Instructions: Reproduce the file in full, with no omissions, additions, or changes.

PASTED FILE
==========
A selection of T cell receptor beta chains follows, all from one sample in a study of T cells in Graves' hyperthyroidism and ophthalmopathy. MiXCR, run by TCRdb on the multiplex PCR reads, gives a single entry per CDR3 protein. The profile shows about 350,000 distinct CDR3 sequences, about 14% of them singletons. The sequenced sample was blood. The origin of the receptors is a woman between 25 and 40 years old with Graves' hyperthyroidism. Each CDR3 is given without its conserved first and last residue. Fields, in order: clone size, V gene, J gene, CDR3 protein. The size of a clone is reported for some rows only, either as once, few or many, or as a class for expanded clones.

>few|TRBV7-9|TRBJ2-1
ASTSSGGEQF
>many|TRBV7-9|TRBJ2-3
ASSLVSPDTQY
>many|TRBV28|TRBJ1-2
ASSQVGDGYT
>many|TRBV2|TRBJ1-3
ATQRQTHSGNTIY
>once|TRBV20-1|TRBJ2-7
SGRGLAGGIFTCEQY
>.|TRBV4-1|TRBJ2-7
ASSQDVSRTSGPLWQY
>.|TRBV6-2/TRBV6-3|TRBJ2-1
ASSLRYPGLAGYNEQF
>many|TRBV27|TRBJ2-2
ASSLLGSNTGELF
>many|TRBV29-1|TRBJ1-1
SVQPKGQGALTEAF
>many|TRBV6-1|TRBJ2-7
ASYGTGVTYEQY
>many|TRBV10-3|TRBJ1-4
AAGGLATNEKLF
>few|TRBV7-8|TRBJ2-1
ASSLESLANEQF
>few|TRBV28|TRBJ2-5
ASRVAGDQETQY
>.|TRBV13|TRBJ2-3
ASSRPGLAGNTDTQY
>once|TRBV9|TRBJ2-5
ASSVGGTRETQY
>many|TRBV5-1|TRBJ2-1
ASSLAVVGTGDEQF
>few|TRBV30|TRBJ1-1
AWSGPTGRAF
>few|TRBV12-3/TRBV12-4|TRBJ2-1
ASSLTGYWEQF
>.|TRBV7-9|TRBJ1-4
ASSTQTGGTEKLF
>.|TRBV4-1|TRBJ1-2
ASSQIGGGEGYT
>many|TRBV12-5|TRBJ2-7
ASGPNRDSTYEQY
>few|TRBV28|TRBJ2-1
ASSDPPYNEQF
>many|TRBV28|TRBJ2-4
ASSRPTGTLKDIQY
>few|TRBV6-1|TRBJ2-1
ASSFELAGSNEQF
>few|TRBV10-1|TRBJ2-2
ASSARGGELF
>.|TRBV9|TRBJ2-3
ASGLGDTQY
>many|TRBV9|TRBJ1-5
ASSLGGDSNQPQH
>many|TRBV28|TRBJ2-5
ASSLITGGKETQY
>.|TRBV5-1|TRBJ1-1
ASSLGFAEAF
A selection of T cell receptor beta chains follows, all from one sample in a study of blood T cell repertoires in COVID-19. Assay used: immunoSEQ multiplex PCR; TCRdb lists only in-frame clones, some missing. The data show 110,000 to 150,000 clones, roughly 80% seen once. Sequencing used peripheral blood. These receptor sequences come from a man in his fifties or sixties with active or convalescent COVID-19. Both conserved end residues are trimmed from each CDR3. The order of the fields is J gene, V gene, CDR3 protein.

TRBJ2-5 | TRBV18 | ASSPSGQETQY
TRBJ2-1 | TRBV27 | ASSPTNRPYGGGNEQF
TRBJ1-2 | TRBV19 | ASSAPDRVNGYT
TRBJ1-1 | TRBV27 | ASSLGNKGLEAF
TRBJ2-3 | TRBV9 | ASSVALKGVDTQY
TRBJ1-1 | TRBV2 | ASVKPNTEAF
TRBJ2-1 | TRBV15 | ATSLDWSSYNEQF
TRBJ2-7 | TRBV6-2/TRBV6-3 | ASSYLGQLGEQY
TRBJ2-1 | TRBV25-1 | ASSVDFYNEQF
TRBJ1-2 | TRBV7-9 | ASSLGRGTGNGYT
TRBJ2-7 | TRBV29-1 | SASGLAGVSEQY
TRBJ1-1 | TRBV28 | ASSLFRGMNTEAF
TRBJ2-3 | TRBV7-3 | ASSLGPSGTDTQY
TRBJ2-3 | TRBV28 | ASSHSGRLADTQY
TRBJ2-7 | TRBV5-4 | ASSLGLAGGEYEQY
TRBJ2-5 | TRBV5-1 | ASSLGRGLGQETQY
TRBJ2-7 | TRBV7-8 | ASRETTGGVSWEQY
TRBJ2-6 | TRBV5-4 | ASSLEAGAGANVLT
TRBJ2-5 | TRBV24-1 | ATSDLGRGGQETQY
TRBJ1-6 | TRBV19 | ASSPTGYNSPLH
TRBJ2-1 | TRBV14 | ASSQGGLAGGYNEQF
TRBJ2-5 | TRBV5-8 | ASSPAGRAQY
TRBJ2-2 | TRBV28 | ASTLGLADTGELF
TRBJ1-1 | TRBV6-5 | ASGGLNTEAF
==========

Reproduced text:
A selection of T cell receptor beta chains follows, all from one sample in a study of T cells in Graves' hyperthyroidism and ophthalmopathy. MiXCR, run by TCRdb on the multiplex PCR reads, gives a single entry per CDR3 protein. The profile shows about 350,000 distinct CDR3 sequences, about 14% of them singletons. The sequenced sample was blood. The origin of the receptors is a woman between 25 and 40 years old with Graves' hyperthyroidism. Each CDR3 is given without its conserved first and last residue. Fields, in order: clone size, V gene, J gene, CDR3 protein. The size of a clone is reported for some rows only, either as once, few or many, or as a class for expanded clones.

>few|TRBV7-9|TRBJ2-1
ASTSSGGEQF
>many|TRBV7-9|TRBJ2-3
ASSLVSPDTQY
>many|TRBV28|TRBJ1-2
ASSQVGDGYT
>many|TRBV2|TRBJ1-3
ATQRQTHSGNTIY
>once|TRBV20-1|TRBJ2-7
SGRGLAGGIFTCEQY
>.|TRBV4-1|TRBJ2-7
ASSQDVSRTSGPLWQY
>.|TRBV6-2/TRBV6-3|TRBJ2-1
ASSLRYPGLAGYNEQF
>many|TRBV27|TRBJ2-2
ASSLLGSNTGELF
>many|TRBV29-1|TRBJ1-1
SVQPKGQGALTEAF
>many|TRBV6-1|TRBJ2-7
ASYGTGVTYEQY
>many|TRBV10-3|TRBJ1-4
AAGGLATNEKLF
>few|TRBV7-8|TRBJ2-1
ASSLESLANEQF
>few|TRBV28|TRBJ2-5
ASRVAGDQETQY
>.|TRBV13|TRBJ2-3
ASSRPGLAGNTDTQY
>once|TRBV9|TRBJ2-5
ASSVGGTRETQY
>many|TRBV5-1|TRBJ2-1
ASSLAVVGTGDEQF
>few|TRBV30|TRBJ1-1
AWSGPTGRAF
>few|TRBV12-3/TRBV12-4|TRBJ2-1
ASSLTGYWEQF
>.|TRBV7-9|TRBJ1-4
ASSTQTGGTEKLF
>.|TRBV4-1|TRBJ1-2
ASSQIGGGEGYT
>many|TRBV12-5|TRBJ2-7
ASGPNRDSTYEQY
>few|TRBV28|TRBJ2-1
ASSDPPYNEQF
>many|TRBV28|TRBJ2-4
ASSRPTGTLKDIQY
>few|TRBV6-1|TRBJ2-1
ASSFELAGSNEQF
>few|TRBV10-1|TRBJ2-2
ASSARGGELF
>.|TRBV9|TRBJ2-3
ASGLGDTQY
>many|TRBV9|TRBJ1-5
ASSLGGDSNQPQH
>many|TRBV28|TRBJ2-5
ASSLITGGKETQY
>.|TRBV5-1|TRBJ1-1
ASSLGFAEAF
A selection of T cell receptor beta chains follows, all from one sample in a study of blood T cell repertoires in COVID-19. Assay used: immunoSEQ multiplex PCR; TCRdb lists only in-frame clones, some missing. The data show 110,000 to 150,000 clones, roughly 80% seen once. Sequencing used peripheral blood. These receptor sequences come from a man in his fifties or sixties with active or convalescent COVID-19. Both conserved end residues are trimmed from each CDR3. The order of the fields is J gene, V gene, CDR3 protein.

TRBJ2-5 | TRBV18 | ASSPSGQETQY
TRBJ2-1 | TRBV27 | ASSPTNRPYGGGNEQF
TRBJ1-2 | TRBV19 | ASSAPDRVNGYT
TRBJ1-1 | TRBV27 | ASSLGNKGLEAF
TRBJ2-3 | TRBV9 | ASSVALKGVDTQY
TRBJ1-1 | TRBV2 | ASVKPNTEAF
TRBJ2-1 | TRBV15 | ATSLDWSSYNEQF
TRBJ2-7 | TRBV6-2/TRBV6-3 | ASSYLGQLGEQY
TRBJ2-1 | TRBV25-1 | ASSVDFYNEQF
TRBJ1-2 | TRBV7-9 | ASSLGRGTGNGYT
TRBJ2-7 | TRBV29-1 | SASGLAGVSEQY
TRBJ1-1 | TRBV28 | ASSLFRGMNTEAF
TRBJ2-3 | TRBV7-3 | ASSLGPSGTDTQY
TRBJ2-3 | TRBV28 | ASSHSGRLADTQY
TRBJ2-7 | TRBV5-4 | ASSLGLAGGEYEQY
TRBJ2-5 | TRBV5-1 | ASSLGRGLGQETQY
TRBJ2-7 | TRBV7-8 | ASRETTGGVSWEQY
TRBJ2-6 | TRBV5-4 | ASSLEAGAGANVLT
TRBJ2-5 | TRBV24-1 | ATSDLGRGGQETQY
TRBJ1-6 | TRBV19 | ASSPTGYNSPLH
TRBJ2-1 | TRBV14 | ASSQGGLAGGYNEQF
TRBJ2-5 | TRBV5-8 | ASSPAGRAQY
TRBJ2-2 | TRBV28 | ASTLGLADTGELF
TRBJ1-1 | TRBV6-5 | ASGGLNTEAF